First of all, in my particular situation, we got Radio about two months before we could take him outside.
Yep, you read that right, we cannot have his sweet puppy paw pads touch foreign grass until he is four months old.
In our case, our vet recommended that Radio not be exposed to unfamiliar grass because our area has a high volume of dogs, and consequently, the dreaded Parvovirus.
If you are unfamiliar, Canine Parvovirus is a highly contagious disease spread through infected fecal matter.
Hence, the lack of being able to go outside.
Parvovirus is more common and dangerous amongst puppies because their immune systems are still forming.
There are many varying opinions about how often/many vaccines and boosters a puppy should get before they are safe to go outside.
In the case of Radio, our vet recommended he get a booster every three weeks until he is four months old.
So how exactly do you potty train a puppy that cannot go outside? Well…
If you know anyone with a dog, you have likely encountered the flat version of a diaper that is a puppy pee pad.
These dog training pads are an essential part of potty training, no matter where you want your dog to pee in the long run.
Not only do properly used pee pads reduce the mess, but they help you encourage your dog to go to the bathroom on a specific area/surface.
If you notice your puppy doing the signature pre-pee-sniff-a-thon, simply pick them up and place them on a pad.
Once they pee on it once and smell the scent they leave behind, they will begin to get the idea.
Conversely, if (read: when) they have an accident, when you clean it up, allow them to smell the paper towel and then dab it on the pee pad. Have them sniff the pee again, now on the pad.
After Radio had a few understandable accidents around the house, I simply placed a few pee pads where he would usually go.
In our case, by the door! It is like he sensed he is supposed to eventually go outside.
Better still, if you can’t go outside, bring the grass to you!
Now, there are a number of companies that provide pre-made indoor “grass” patches for potty training.
Some of them are synthetic “turf” material, which is basically a dog’s version of a litter box.
For Radio, we preferred a natural grass option, so he could acclimate to the feeling and smell of the real deal.
That way, when he can go out into the world, he will transition easier to actual grass outside.
We chose the company Fresh Patch because they deliver straight to your door and offer different shapes and sizes based on your dog’s needs.
You can even opt-in for regular deliveries, so you always have fresh grass. Naturally, they tend to get a little stinky after a few weeks of use.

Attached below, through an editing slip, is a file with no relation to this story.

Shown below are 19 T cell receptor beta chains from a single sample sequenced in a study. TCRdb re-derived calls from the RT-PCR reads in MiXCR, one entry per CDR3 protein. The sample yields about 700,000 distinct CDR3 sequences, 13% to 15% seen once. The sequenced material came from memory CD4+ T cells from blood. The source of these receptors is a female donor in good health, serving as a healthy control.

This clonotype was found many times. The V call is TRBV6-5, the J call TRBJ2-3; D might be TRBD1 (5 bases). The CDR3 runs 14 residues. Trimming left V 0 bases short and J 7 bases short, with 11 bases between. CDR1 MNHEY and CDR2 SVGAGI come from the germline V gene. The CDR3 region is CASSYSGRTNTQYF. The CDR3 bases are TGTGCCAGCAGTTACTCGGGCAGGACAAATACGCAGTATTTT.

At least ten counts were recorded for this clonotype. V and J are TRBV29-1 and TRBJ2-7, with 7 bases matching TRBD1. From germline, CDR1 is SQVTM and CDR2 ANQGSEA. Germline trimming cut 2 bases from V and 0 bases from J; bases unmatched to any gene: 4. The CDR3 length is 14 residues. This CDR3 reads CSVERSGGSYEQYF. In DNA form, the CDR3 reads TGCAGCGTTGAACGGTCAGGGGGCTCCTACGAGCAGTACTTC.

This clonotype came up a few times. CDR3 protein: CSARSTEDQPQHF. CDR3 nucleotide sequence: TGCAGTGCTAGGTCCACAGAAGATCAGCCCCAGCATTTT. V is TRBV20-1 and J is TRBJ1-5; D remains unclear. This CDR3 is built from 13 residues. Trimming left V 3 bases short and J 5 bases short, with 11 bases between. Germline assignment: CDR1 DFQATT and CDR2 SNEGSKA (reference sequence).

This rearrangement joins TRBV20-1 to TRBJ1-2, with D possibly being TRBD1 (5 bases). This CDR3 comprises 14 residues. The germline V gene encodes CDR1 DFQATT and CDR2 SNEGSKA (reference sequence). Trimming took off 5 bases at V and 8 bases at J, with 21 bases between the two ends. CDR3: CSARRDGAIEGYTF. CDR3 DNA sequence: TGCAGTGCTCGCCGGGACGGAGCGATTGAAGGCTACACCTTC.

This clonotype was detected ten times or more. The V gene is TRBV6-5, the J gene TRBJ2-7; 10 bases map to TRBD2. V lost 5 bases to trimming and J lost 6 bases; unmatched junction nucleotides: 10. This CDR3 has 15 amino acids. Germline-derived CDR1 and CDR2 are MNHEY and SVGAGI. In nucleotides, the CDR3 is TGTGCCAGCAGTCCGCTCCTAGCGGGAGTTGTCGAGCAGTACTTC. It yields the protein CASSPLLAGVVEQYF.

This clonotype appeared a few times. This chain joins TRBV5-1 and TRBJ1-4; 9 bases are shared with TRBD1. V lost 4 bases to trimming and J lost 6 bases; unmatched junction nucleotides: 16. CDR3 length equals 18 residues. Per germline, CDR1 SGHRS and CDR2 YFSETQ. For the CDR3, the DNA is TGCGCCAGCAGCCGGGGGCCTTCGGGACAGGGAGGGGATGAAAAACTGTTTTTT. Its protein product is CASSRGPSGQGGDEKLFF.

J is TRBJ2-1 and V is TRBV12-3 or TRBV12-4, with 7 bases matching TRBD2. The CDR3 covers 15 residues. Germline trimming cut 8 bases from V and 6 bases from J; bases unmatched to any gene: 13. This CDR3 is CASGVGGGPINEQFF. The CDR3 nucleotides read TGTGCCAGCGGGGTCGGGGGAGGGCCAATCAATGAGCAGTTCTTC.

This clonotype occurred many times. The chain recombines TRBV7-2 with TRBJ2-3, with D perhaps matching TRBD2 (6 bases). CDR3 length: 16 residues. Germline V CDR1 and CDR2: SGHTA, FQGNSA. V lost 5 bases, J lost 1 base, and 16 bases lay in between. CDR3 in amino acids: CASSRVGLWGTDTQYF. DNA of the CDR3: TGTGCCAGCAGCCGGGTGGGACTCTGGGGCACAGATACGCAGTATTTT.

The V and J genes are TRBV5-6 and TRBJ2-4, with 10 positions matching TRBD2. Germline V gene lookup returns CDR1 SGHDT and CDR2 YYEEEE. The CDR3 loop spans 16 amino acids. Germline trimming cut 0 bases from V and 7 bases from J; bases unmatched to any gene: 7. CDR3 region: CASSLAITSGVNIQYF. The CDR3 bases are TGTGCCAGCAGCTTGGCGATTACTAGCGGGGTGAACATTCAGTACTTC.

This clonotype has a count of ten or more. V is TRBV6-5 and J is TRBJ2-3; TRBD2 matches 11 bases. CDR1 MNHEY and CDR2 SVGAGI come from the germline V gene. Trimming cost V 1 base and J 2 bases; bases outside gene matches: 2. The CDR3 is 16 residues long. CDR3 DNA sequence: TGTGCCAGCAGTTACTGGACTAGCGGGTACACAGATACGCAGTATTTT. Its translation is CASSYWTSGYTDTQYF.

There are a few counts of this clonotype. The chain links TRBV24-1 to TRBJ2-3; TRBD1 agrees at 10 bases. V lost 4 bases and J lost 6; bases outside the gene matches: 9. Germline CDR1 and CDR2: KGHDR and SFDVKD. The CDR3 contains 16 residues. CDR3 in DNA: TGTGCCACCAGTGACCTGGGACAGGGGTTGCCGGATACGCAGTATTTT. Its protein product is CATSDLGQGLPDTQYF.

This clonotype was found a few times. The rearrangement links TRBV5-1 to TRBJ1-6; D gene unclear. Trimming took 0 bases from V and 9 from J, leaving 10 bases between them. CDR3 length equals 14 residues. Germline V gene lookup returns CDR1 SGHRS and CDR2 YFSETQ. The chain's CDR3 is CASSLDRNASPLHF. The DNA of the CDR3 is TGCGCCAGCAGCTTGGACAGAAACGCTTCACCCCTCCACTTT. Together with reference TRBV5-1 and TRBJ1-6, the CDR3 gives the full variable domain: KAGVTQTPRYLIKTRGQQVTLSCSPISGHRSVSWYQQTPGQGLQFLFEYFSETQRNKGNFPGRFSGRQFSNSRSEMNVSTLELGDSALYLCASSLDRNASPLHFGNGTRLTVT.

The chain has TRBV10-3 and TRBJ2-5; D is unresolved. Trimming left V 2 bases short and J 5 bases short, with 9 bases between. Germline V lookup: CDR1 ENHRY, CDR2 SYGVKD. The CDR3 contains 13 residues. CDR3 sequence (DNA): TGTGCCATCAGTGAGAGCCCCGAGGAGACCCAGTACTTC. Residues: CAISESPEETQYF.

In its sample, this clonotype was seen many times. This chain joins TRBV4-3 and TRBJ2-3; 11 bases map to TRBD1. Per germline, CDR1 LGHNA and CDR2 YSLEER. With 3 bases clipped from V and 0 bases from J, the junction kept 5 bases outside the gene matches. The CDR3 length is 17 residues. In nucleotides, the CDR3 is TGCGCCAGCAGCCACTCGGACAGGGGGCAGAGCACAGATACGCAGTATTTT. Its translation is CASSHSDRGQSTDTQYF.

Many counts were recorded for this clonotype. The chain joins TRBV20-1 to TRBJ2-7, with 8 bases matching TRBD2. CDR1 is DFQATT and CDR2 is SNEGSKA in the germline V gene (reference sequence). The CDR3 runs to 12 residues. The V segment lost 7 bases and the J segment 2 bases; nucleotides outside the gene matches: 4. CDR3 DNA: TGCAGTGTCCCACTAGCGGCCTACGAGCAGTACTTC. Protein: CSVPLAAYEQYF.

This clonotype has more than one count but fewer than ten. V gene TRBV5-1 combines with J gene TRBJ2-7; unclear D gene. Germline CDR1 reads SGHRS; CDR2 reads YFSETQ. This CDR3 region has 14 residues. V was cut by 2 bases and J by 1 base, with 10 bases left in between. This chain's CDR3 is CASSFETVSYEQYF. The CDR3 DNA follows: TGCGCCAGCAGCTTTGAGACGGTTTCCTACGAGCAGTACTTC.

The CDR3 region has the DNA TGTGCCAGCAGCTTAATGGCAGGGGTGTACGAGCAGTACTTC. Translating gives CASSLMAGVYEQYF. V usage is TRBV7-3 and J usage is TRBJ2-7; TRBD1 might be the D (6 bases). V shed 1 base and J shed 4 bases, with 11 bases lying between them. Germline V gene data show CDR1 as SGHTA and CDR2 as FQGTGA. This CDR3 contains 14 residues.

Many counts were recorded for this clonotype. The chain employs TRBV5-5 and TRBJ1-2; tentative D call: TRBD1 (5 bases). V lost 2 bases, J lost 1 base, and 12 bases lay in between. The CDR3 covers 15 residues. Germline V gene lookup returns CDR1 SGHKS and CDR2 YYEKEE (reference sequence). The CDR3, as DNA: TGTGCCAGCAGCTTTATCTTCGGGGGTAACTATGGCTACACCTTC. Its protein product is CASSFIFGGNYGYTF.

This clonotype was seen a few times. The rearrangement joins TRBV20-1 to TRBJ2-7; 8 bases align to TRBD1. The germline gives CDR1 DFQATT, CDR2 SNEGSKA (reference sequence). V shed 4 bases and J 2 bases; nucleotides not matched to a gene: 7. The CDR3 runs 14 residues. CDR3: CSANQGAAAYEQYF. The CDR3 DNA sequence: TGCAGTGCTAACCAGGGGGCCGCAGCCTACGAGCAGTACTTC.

While you can most certainly place your grass patch inside, if you have the option to put it outside (in a safe, parvo-free zone) do so.
For example, we are lucky enough to have a balcony in our apartment, which is an absolutely ideal place for Radio’s grass patch.
Having the patch on the balcony further associated the idea of outside being where “good” potties happen.
Furthermore, if you are a particularly crafty pet parent, you can try your hand at a DIY grass patch!
Patience is Key
We brought Radio home when he was only eight weeks old.
While experts recommend you start potty training when they are 12-16 weeks old, we started right away.
At first, we thought Radio was a gift from the potty training Gods.
Our first week home he had almost zero accidents, and he peed on his pads like a champion.
(A fact I needlessly bragged about to strangers in grocery stores #ProudPuppyMom)
So when he started having “accidents” a few days later, we got even more frustrated.
At the end of the day, patience is your most effective tool in the puppy training process.
Without it, you will lose your mind and begin to loathe the site of your once perfect puppy.
I cannot tell you how many times I had to remind myself Radio is just a puppy. He is just a baby!
I am 100% positive that I was not wiping my own butt when I was two months old. In fact, it takes humans years to learn how to potty independently.
Dogs, on the other hand, only take about four to six months of training to become fully potty trained.
That is to say, dogs learn how to be independent much faster than humans. Give them verbal communication skills and opposable thumbs and they would take over the world!
So when you inevitably find yourself getting annoyed after stepping in pee for the fourth time, take a breathe and remember that they are just a puppy.
They do not know any better, and it is your job to teach them.
Potty training is a process, and it takes time.
Fortunately, the process will only make your bond stronger in the long run!
Make a Schedule, and Stick to It!
I have been really fortunate in the fact that my job and lifestyle gives me a lot of flexibility to be at home with Radio.
Bonus, my husband works close to home and can be on puppy duty if I have to step out.
Therefore, I understand that this next section may be harder for people with busy out-of-the-house work lives.
In my experience, I can tell you almost to the minute when Radio needs to go potty.
Because we made a schedule.
Eat, poop, sleep, repeat.
So all of your friends with babies can roll their eyes back to the front of their heads when you say having a puppy is like having a baby. (it is exactly the same, at least at first)
Especially in the early weeks, we would go out at least once an hour. Puppies have tiny bladders that correlate appropriately with their adorable tiny bodies.